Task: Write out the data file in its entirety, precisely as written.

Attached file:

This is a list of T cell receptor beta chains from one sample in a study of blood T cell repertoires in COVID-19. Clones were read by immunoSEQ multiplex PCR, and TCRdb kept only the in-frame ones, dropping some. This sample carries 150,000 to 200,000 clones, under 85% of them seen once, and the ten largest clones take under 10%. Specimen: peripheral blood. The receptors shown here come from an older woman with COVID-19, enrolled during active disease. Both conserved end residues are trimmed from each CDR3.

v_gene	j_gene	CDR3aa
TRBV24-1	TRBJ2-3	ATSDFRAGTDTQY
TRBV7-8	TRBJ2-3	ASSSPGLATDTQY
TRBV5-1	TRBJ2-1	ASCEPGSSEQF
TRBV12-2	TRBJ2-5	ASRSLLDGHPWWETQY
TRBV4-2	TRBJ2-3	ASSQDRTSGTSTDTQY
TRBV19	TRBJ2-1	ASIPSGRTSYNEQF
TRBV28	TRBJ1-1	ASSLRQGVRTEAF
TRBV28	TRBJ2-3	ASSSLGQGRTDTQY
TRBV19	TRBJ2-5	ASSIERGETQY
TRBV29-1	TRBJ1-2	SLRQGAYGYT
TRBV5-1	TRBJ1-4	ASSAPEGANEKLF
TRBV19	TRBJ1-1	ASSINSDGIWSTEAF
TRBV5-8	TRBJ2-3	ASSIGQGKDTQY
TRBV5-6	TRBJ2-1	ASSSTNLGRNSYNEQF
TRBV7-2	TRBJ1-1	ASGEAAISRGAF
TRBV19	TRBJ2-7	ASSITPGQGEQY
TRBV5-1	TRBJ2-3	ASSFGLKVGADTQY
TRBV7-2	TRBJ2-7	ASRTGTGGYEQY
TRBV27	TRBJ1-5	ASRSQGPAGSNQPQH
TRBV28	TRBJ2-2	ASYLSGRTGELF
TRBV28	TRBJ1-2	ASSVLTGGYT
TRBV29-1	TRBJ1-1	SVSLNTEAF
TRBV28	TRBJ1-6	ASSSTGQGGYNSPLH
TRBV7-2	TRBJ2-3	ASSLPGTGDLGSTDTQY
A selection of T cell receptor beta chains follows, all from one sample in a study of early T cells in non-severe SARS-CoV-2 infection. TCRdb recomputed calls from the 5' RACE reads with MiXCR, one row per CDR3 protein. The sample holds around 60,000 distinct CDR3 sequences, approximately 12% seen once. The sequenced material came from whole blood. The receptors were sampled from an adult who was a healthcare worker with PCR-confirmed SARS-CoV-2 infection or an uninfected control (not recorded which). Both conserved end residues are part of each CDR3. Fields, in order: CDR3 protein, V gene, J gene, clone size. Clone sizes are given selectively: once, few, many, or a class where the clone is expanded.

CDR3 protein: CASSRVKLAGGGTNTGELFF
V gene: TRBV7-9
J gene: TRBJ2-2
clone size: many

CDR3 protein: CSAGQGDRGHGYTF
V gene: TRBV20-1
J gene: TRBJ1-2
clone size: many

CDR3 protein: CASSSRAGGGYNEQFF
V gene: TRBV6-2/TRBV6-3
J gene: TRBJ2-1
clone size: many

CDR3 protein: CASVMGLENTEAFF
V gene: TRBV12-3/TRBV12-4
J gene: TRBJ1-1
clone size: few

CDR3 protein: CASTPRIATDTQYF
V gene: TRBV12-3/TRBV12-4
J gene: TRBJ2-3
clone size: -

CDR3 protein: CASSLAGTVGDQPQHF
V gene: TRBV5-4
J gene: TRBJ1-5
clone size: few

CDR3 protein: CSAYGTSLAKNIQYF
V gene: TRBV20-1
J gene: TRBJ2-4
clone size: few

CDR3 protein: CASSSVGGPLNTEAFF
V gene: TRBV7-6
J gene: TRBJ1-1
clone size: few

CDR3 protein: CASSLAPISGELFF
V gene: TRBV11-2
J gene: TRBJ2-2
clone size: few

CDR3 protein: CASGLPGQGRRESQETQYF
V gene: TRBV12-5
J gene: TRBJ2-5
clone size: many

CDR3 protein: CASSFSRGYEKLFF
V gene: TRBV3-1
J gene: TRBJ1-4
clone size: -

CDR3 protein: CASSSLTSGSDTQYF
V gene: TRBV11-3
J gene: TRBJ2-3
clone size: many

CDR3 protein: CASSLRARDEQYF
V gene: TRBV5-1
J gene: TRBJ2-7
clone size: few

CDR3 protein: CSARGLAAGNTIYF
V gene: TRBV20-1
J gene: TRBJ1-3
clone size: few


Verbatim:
This is a list of T cell receptor beta chains from one sample in a study of blood T cell repertoires in COVID-19. Clones were read by immunoSEQ multiplex PCR, and TCRdb kept only the in-frame ones, dropping some. This sample carries 150,000 to 200,000 clones, under 85% of them seen once, and the ten largest clones take under 10%. Specimen: peripheral blood. The receptors shown here come from an older woman with COVID-19, enrolled during active disease. Both conserved end residues are trimmed from each CDR3.

v_gene	j_gene	CDR3aa
TRBV24-1	TRBJ2-3	ATSDFRAGTDTQY
TRBV7-8	TRBJ2-3	ASSSPGLATDTQY
TRBV5-1	TRBJ2-1	ASCEPGSSEQF
TRBV12-2	TRBJ2-5	ASRSLLDGHPWWETQY
TRBV4-2	TRBJ2-3	ASSQDRTSGTSTDTQY
TRBV19	TRBJ2-1	ASIPSGRTSYNEQF
TRBV28	TRBJ1-1	ASSLRQGVRTEAF
TRBV28	TRBJ2-3	ASSSLGQGRTDTQY
TRBV19	TRBJ2-5	ASSIERGETQY
TRBV29-1	TRBJ1-2	SLRQGAYGYT
TRBV5-1	TRBJ1-4	ASSAPEGANEKLF
TRBV19	TRBJ1-1	ASSINSDGIWSTEAF
TRBV5-8	TRBJ2-3	ASSIGQGKDTQY
TRBV5-6	TRBJ2-1	ASSSTNLGRNSYNEQF
TRBV7-2	TRBJ1-1	ASGEAAISRGAF
TRBV19	TRBJ2-7	ASSITPGQGEQY
TRBV5-1	TRBJ2-3	ASSFGLKVGADTQY
TRBV7-2	TRBJ2-7	ASRTGTGGYEQY
TRBV27	TRBJ1-5	ASRSQGPAGSNQPQH
TRBV28	TRBJ2-2	ASYLSGRTGELF
TRBV28	TRBJ1-2	ASSVLTGGYT
TRBV29-1	TRBJ1-1	SVSLNTEAF
TRBV28	TRBJ1-6	ASSSTGQGGYNSPLH
TRBV7-2	TRBJ2-3	ASSLPGTGDLGSTDTQY
A selection of T cell receptor beta chains follows, all from one sample in a study of early T cells in non-severe SARS-CoV-2 infection. TCRdb recomputed calls from the 5' RACE reads with MiXCR, one row per CDR3 protein. The sample holds around 60,000 distinct CDR3 sequences, approximately 12% seen once. The sequenced material came from whole blood. The receptors were sampled from an adult who was a healthcare worker with PCR-confirmed SARS-CoV-2 infection or an uninfected control (not recorded which). Both conserved end residues are part of each CDR3. Fields, in order: CDR3 protein, V gene, J gene, clone size. Clone sizes are given selectively: once, few, many, or a class where the clone is expanded.

CDR3 protein: CASSRVKLAGGGTNTGELFF
V gene: TRBV7-9
J gene: TRBJ2-2
clone size: many

CDR3 protein: CSAGQGDRGHGYTF
V gene: TRBV20-1
J gene: TRBJ1-2
clone size: many

CDR3 protein: CASSSRAGGGYNEQFF
V gene: TRBV6-2/TRBV6-3
J gene: TRBJ2-1
clone size: many

CDR3 protein: CASVMGLENTEAFF
V gene: TRBV12-3/TRBV12-4
J gene: TRBJ1-1
clone size: few

CDR3 protein: CASTPRIATDTQYF
V gene: TRBV12-3/TRBV12-4
J gene: TRBJ2-3
clone size: -

CDR3 protein: CASSLAGTVGDQPQHF
V gene: TRBV5-4
J gene: TRBJ1-5
clone size: few

CDR3 protein: CSAYGTSLAKNIQYF
V gene: TRBV20-1
J gene: TRBJ2-4
clone size: few

CDR3 protein: CASSSVGGPLNTEAFF
V gene: TRBV7-6
J gene: TRBJ1-1
clone size: few

CDR3 protein: CASSLAPISGELFF
V gene: TRBV11-2
J gene: TRBJ2-2
clone size: few

CDR3 protein: CASGLPGQGRRESQETQYF
V gene: TRBV12-5
J gene: TRBJ2-5
clone size: many

CDR3 protein: CASSFSRGYEKLFF
V gene: TRBV3-1
J gene: TRBJ1-4
clone size: -

CDR3 protein: CASSSLTSGSDTQYF
V gene: TRBV11-3
J gene: TRBJ2-3
clone size: many

CDR3 protein: CASSLRARDEQYF
V gene: TRBV5-1
J gene: TRBJ2-7
clone size: few

CDR3 protein: CSARGLAAGNTIYF
V gene: TRBV20-1
J gene: TRBJ1-3
clone size: few